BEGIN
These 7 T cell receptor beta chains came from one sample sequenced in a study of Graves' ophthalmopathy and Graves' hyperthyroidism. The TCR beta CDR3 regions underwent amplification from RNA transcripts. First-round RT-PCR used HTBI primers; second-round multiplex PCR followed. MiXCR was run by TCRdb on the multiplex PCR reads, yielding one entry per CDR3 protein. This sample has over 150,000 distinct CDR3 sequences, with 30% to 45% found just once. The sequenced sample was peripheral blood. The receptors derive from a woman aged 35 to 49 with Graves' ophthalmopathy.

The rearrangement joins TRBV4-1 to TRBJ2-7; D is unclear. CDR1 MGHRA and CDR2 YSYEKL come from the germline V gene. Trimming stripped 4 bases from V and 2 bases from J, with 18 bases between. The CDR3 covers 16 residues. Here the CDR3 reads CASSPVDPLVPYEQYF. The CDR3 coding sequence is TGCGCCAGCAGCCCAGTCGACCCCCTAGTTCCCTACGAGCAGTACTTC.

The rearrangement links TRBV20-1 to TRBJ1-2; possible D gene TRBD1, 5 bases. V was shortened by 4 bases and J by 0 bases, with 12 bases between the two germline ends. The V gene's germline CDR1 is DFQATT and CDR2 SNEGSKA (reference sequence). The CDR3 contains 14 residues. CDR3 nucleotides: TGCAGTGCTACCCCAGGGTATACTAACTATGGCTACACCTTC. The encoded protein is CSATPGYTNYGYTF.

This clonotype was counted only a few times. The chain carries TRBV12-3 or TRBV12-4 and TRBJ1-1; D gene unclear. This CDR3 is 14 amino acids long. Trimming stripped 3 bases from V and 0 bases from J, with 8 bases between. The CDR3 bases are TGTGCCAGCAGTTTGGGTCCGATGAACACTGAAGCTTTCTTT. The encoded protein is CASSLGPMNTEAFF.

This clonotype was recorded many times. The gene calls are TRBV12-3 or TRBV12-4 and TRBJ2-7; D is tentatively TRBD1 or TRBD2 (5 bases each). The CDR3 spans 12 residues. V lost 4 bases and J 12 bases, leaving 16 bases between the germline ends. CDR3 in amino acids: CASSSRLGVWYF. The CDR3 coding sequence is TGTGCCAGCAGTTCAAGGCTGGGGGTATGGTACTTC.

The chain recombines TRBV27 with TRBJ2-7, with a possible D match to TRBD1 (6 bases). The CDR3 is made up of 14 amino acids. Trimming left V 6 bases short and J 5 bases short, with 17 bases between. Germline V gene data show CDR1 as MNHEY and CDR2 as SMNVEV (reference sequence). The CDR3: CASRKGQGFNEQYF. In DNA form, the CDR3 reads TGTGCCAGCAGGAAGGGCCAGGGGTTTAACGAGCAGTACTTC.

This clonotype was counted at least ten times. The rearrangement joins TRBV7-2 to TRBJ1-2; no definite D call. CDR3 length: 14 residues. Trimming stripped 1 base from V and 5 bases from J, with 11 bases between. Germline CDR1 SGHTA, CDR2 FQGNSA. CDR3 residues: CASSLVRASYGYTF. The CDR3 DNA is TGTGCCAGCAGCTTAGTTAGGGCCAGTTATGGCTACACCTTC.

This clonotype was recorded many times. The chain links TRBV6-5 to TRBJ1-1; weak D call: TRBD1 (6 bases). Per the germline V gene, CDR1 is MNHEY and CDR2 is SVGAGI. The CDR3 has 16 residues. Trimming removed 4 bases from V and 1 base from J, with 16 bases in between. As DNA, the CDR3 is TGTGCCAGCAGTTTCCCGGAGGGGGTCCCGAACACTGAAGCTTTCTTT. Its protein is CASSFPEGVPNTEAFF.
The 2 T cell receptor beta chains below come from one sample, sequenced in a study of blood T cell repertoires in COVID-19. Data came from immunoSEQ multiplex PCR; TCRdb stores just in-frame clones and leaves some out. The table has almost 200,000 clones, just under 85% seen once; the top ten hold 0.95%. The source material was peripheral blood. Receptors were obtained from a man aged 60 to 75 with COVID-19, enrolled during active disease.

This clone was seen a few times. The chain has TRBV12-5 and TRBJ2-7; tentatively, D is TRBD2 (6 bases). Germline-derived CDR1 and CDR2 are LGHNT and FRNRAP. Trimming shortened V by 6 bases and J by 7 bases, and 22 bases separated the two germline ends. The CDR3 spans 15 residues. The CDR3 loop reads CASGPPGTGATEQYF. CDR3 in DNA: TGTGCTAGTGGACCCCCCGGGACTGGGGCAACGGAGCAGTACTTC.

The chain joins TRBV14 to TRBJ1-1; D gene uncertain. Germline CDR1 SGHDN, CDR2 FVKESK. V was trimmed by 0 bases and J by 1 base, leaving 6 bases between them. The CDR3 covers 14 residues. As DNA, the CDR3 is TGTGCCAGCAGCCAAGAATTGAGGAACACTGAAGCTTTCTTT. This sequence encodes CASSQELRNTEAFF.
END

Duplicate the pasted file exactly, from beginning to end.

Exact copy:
These 7 T cell receptor beta chains came from one sample sequenced in a study of Graves' ophthalmopathy and Graves' hyperthyroidism. The TCR beta CDR3 regions underwent amplification from RNA transcripts. First-round RT-PCR used HTBI primers; second-round multiplex PCR followed. MiXCR was run by TCRdb on the multiplex PCR reads, yielding one entry per CDR3 protein. This sample has over 150,000 distinct CDR3 sequences, with 30% to 45% found just once. The sequenced sample was peripheral blood. The receptors derive from a woman aged 35 to 49 with Graves' ophthalmopathy.

The rearrangement joins TRBV4-1 to TRBJ2-7; D is unclear. CDR1 MGHRA and CDR2 YSYEKL come from the germline V gene. Trimming stripped 4 bases from V and 2 bases from J, with 18 bases between. The CDR3 covers 16 residues. Here the CDR3 reads CASSPVDPLVPYEQYF. The CDR3 coding sequence is TGCGCCAGCAGCCCAGTCGACCCCCTAGTTCCCTACGAGCAGTACTTC.

The rearrangement links TRBV20-1 to TRBJ1-2; possible D gene TRBD1, 5 bases. V was shortened by 4 bases and J by 0 bases, with 12 bases between the two germline ends. The V gene's germline CDR1 is DFQATT and CDR2 SNEGSKA (reference sequence). The CDR3 contains 14 residues. CDR3 nucleotides: TGCAGTGCTACCCCAGGGTATACTAACTATGGCTACACCTTC. The encoded protein is CSATPGYTNYGYTF.

This clonotype was counted only a few times. The chain carries TRBV12-3 or TRBV12-4 and TRBJ1-1; D gene unclear. This CDR3 is 14 amino acids long. Trimming stripped 3 bases from V and 0 bases from J, with 8 bases between. The CDR3 bases are TGTGCCAGCAGTTTGGGTCCGATGAACACTGAAGCTTTCTTT. The encoded protein is CASSLGPMNTEAFF.

This clonotype was recorded many times. The gene calls are TRBV12-3 or TRBV12-4 and TRBJ2-7; D is tentatively TRBD1 or TRBD2 (5 bases each). The CDR3 spans 12 residues. V lost 4 bases and J 12 bases, leaving 16 bases between the germline ends. CDR3 in amino acids: CASSSRLGVWYF. The CDR3 coding sequence is TGTGCCAGCAGTTCAAGGCTGGGGGTATGGTACTTC.

The chain recombines TRBV27 with TRBJ2-7, with a possible D match to TRBD1 (6 bases). The CDR3 is made up of 14 amino acids. Trimming left V 6 bases short and J 5 bases short, with 17 bases between. Germline V gene data show CDR1 as MNHEY and CDR2 as SMNVEV (reference sequence). The CDR3: CASRKGQGFNEQYF. In DNA form, the CDR3 reads TGTGCCAGCAGGAAGGGCCAGGGGTTTAACGAGCAGTACTTC.

This clonotype was counted at least ten times. The rearrangement joins TRBV7-2 to TRBJ1-2; no definite D call. CDR3 length: 14 residues. Trimming stripped 1 base from V and 5 bases from J, with 11 bases between. Germline CDR1 SGHTA, CDR2 FQGNSA. CDR3 residues: CASSLVRASYGYTF. The CDR3 DNA is TGTGCCAGCAGCTTAGTTAGGGCCAGTTATGGCTACACCTTC.

This clonotype was recorded many times. The chain links TRBV6-5 to TRBJ1-1; weak D call: TRBD1 (6 bases). Per the germline V gene, CDR1 is MNHEY and CDR2 is SVGAGI. The CDR3 has 16 residues. Trimming removed 4 bases from V and 1 base from J, with 16 bases in between. As DNA, the CDR3 is TGTGCCAGCAGTTTCCCGGAGGGGGTCCCGAACACTGAAGCTTTCTTT. Its protein is CASSFPEGVPNTEAFF.
The 2 T cell receptor beta chains below come from one sample, sequenced in a study of blood T cell repertoires in COVID-19. Data came from immunoSEQ multiplex PCR; TCRdb stores just in-frame clones and leaves some out. The table has almost 200,000 clones, just under 85% seen once; the top ten hold 0.95%. The source material was peripheral blood. Receptors were obtained from a man aged 60 to 75 with COVID-19, enrolled during active disease.

This clone was seen a few times. The chain has TRBV12-5 and TRBJ2-7; tentatively, D is TRBD2 (6 bases). Germline-derived CDR1 and CDR2 are LGHNT and FRNRAP. Trimming shortened V by 6 bases and J by 7 bases, and 22 bases separated the two germline ends. The CDR3 spans 15 residues. The CDR3 loop reads CASGPPGTGATEQYF. CDR3 in DNA: TGTGCTAGTGGACCCCCCGGGACTGGGGCAACGGAGCAGTACTTC.

The chain joins TRBV14 to TRBJ1-1; D gene uncertain. Germline CDR1 SGHDN, CDR2 FVKESK. V was trimmed by 0 bases and J by 1 base, leaving 6 bases between them. The CDR3 covers 14 residues. As DNA, the CDR3 is TGTGCCAGCAGCCAAGAATTGAGGAACACTGAAGCTTTCTTT. This sequence encodes CASSQELRNTEAFF.